The French manufacturer believes that there is only a “small possibility” that it will have to revise the radical aerodynamics shown on a mock-up at the virtual launch of its new WEC challenger last week.
Olivier Jansonnie, technical director of the WEC programme at Peugeot Sport, said on the first public viewing of the 9X8 showcar at this weekend’s Monza WEC round: “We are 100 per cent confident that the car will start testing without the rear wing.
“You have to correlate what you do in calculation – in computational fluid dynamics (CFD) and in the windtunnel – and what you do on the track.
“This is the final piece of the puzzle that is missing, but hopefully our simulations are right and we will go racing like this.
“There is a small possibility that something doesn’t work, this can always happen, but we are sufficiently confident that this is going to be the concept we race.”
Jansonnie stressed, however, that Peugeot would change tack if necessary.
“If at any point we find that it is not the right direction, we are sufficiently experienced to change our mind and revise our opinion,” he explained.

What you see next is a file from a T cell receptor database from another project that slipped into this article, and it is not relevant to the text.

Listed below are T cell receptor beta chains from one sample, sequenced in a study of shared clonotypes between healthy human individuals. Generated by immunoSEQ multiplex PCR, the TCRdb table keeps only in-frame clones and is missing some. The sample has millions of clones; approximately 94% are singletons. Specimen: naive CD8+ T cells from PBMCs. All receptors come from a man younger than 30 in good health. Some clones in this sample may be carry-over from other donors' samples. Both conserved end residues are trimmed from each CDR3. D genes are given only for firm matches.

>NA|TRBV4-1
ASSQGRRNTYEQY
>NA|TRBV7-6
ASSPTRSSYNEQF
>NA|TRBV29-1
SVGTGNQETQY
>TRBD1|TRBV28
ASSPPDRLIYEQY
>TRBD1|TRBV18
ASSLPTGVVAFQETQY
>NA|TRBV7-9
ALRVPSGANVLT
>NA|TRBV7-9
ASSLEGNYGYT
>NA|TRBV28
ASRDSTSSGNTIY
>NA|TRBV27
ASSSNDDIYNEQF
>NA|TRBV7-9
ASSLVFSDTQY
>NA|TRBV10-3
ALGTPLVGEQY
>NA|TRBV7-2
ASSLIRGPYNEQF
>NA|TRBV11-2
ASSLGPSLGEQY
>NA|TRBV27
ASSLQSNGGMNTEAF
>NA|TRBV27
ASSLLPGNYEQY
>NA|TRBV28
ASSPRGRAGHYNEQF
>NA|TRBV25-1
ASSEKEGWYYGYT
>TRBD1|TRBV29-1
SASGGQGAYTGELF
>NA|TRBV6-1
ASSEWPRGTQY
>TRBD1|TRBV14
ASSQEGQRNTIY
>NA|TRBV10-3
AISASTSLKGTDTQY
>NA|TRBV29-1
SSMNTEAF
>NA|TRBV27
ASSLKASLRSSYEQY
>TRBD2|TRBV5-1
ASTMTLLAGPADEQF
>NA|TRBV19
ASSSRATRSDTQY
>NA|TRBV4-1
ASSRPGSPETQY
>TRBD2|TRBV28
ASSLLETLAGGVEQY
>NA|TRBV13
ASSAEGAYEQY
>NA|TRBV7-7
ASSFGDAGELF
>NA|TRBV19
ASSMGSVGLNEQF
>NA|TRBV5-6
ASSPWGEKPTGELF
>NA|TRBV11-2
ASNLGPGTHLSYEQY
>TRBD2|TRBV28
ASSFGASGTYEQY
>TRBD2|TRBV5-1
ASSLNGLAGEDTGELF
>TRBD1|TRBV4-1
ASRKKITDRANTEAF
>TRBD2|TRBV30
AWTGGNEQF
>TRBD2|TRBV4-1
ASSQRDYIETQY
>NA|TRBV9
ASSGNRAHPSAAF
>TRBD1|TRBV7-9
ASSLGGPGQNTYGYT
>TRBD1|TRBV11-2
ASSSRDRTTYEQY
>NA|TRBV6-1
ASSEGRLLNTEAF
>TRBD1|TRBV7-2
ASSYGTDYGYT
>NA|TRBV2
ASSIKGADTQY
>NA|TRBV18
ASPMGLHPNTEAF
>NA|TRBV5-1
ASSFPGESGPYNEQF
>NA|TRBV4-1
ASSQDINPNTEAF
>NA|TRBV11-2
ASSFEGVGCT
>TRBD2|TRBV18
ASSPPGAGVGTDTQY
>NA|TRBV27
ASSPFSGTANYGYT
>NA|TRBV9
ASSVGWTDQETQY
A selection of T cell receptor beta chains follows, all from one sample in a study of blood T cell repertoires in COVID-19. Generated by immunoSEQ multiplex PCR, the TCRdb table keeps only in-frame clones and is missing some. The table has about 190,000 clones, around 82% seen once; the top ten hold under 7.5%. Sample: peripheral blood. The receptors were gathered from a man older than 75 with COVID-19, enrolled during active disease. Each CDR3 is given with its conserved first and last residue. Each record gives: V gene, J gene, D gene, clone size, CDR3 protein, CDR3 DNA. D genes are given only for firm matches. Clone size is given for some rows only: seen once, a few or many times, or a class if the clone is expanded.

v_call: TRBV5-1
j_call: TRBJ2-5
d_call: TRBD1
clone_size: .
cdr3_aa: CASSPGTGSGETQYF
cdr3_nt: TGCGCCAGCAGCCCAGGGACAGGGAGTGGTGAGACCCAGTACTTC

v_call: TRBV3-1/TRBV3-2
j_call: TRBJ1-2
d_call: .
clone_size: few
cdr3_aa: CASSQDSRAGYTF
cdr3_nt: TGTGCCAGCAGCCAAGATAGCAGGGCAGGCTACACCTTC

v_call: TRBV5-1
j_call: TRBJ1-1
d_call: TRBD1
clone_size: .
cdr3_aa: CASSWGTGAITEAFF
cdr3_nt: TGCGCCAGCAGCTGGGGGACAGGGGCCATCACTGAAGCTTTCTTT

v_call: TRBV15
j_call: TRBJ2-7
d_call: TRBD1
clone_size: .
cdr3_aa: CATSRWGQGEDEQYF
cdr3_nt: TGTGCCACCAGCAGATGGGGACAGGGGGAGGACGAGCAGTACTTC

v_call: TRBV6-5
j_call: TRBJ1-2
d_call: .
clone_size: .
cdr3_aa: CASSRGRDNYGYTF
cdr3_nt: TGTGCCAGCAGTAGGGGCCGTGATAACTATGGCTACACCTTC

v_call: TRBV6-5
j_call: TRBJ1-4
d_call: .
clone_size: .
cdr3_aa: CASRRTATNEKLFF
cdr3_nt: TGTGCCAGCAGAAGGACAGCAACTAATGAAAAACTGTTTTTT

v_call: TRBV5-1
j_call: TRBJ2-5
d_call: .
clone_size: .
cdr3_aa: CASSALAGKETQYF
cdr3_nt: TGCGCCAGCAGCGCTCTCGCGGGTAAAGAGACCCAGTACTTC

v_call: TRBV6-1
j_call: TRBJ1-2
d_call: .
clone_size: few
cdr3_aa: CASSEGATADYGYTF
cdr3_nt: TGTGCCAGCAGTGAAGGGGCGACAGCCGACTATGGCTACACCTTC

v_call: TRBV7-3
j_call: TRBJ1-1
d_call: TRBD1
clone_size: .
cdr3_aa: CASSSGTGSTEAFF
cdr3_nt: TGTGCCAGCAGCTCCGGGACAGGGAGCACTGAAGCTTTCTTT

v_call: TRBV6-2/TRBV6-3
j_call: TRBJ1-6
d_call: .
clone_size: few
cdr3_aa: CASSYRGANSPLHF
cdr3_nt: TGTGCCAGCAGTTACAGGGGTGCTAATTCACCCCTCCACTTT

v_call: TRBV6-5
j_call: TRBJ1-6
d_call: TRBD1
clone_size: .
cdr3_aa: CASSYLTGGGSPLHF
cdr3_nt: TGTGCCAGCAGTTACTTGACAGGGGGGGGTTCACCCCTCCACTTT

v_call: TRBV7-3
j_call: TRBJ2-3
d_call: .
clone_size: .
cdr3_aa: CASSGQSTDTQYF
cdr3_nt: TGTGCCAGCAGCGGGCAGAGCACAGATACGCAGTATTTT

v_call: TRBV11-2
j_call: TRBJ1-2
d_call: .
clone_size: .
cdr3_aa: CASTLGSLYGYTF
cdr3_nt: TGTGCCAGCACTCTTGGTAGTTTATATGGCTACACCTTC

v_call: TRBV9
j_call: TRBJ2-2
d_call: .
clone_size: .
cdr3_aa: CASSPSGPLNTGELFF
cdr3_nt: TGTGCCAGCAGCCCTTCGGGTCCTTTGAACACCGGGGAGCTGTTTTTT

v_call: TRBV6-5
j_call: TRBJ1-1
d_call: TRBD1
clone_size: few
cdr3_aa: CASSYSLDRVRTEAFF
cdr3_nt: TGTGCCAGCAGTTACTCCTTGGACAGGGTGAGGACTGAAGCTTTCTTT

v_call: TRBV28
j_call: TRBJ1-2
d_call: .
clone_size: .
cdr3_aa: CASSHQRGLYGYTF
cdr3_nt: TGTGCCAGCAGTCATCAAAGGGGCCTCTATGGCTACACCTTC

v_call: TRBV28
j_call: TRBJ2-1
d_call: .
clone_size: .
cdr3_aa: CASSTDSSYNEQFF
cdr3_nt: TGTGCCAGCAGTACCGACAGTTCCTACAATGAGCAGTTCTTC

“We have sufficient humility to understand that you need to test to prove that the new ideas are correct.”
Detail Peugeot Hypercar 9X8
Photo by: Francesco Corghi
Peugeot has been able exploit regulations that lay down performance windows for LMH machinery, which include maximum downforce and minimum drag figures, as well as allowing much greater freedom in terms of the underbody than in the outgoing LMP1 category.
“Reading the regulations and trying to analyse their potential we found that we could achieve the correct levels of downforce and drag without a rear wing,” explains Jansonnie.
“We started talking to our designers [stylists] and they said it was very interesting and we started to move in this direction.”
Jansonnie revealed that the first 9X8 monocoque is already in build at an undisclosed external supplier and that Peugeot Sport will receive it “in the next two months”.
The car’s 2.6-litre twin-turbo has been running on the bench since April and is due to be mated to the front-axle hybrid system on the dyno in October or November.
Peugeot remains on target to start testing the 9X8 before the end of this year, Jansonnie insisted.
A decision on when the car will begin racing over the course of the 2022 WEC will be made after initial testing.
Asked specifically if the 9X8 would race at the Le Mans 24 Hours next June, Jean-Marc Finot, motorsport boss of Peugeot parent company Stellantis, said at Monza: “If we are ready we will, if we are not ready we won’t.